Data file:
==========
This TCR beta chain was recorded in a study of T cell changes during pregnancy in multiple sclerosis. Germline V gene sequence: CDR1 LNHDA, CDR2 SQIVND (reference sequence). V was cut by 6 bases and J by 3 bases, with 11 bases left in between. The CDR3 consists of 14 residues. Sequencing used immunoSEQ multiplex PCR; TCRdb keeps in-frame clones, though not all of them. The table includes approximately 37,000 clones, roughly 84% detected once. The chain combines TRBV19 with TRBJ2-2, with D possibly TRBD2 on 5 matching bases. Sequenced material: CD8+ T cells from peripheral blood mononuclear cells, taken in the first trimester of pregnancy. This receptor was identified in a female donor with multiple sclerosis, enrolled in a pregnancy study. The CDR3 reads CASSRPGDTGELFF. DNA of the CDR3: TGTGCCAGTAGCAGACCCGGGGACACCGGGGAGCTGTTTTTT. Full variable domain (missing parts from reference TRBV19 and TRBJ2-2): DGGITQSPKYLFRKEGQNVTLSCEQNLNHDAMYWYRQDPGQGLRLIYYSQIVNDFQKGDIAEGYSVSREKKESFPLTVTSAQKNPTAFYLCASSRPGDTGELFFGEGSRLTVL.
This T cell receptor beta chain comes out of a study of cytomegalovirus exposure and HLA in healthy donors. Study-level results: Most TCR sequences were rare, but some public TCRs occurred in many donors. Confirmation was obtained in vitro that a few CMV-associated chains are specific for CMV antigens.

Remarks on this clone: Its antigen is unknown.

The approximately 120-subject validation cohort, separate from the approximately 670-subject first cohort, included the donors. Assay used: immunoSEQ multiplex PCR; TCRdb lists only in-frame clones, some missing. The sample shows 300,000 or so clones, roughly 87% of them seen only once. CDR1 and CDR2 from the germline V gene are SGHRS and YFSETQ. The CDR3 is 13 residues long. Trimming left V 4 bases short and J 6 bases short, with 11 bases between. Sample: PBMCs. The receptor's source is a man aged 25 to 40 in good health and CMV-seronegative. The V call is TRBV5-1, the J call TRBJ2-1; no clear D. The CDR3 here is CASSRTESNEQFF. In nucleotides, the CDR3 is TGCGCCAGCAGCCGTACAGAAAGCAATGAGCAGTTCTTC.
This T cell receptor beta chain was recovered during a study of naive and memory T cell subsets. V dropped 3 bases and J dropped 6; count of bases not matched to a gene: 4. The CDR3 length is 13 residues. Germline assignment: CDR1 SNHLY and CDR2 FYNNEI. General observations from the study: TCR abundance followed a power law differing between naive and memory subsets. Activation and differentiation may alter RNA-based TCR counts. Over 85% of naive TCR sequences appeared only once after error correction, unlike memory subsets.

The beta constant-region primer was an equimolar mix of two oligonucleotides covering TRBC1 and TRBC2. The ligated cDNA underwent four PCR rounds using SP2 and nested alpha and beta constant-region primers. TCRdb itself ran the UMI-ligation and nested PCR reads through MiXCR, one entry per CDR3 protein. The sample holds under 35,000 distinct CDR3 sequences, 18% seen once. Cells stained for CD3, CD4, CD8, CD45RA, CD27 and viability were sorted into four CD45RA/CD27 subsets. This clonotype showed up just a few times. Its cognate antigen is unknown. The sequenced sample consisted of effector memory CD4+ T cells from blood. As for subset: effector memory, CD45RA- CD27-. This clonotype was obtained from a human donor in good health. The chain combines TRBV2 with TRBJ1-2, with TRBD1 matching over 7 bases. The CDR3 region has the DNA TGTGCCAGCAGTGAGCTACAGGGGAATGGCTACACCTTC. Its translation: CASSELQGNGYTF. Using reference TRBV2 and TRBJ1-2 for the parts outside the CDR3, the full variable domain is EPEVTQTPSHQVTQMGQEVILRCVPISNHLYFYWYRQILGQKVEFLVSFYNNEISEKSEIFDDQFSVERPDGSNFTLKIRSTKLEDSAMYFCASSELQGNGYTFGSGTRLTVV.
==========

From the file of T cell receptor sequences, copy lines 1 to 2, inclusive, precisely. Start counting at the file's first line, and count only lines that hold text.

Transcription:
This TCR beta chain was recorded in a study of T cell changes during pregnancy in multiple sclerosis. Germline V gene sequence: CDR1 LNHDA, CDR2 SQIVND (reference sequence). V was cut by 6 bases and J by 3 bases, with 11 bases left in between. The CDR3 consists of 14 residues. Sequencing used immunoSEQ multiplex PCR; TCRdb keeps in-frame clones, though not all of them. The table includes approximately 37,000 clones, roughly 84% detected once. The chain combines TRBV19 with TRBJ2-2, with D possibly TRBD2 on 5 matching bases. Sequenced material: CD8+ T cells from peripheral blood mononuclear cells, taken in the first trimester of pregnancy. This receptor was identified in a female donor with multiple sclerosis, enrolled in a pregnancy study. The CDR3 reads CASSRPGDTGELFF. DNA of the CDR3: TGTGCCAGTAGCAGACCCGGGGACACCGGGGAGCTGTTTTTT. Full variable domain (missing parts from reference TRBV19 and TRBJ2-2): DGGITQSPKYLFRKEGQNVTLSCEQNLNHDAMYWYRQDPGQGLRLIYYSQIVNDFQKGDIAEGYSVSREKKESFPLTVTSAQKNPTAFYLCASSRPGDTGELFFGEGSRLTVL.
This T cell receptor beta chain comes out of a study of cytomegalovirus exposure and HLA in healthy donors. Study-level results: Most TCR sequences were rare, but some public TCRs occurred in many donors. Confirmation was obtained in vitro that a few CMV-associated chains are specific for CMV antigens.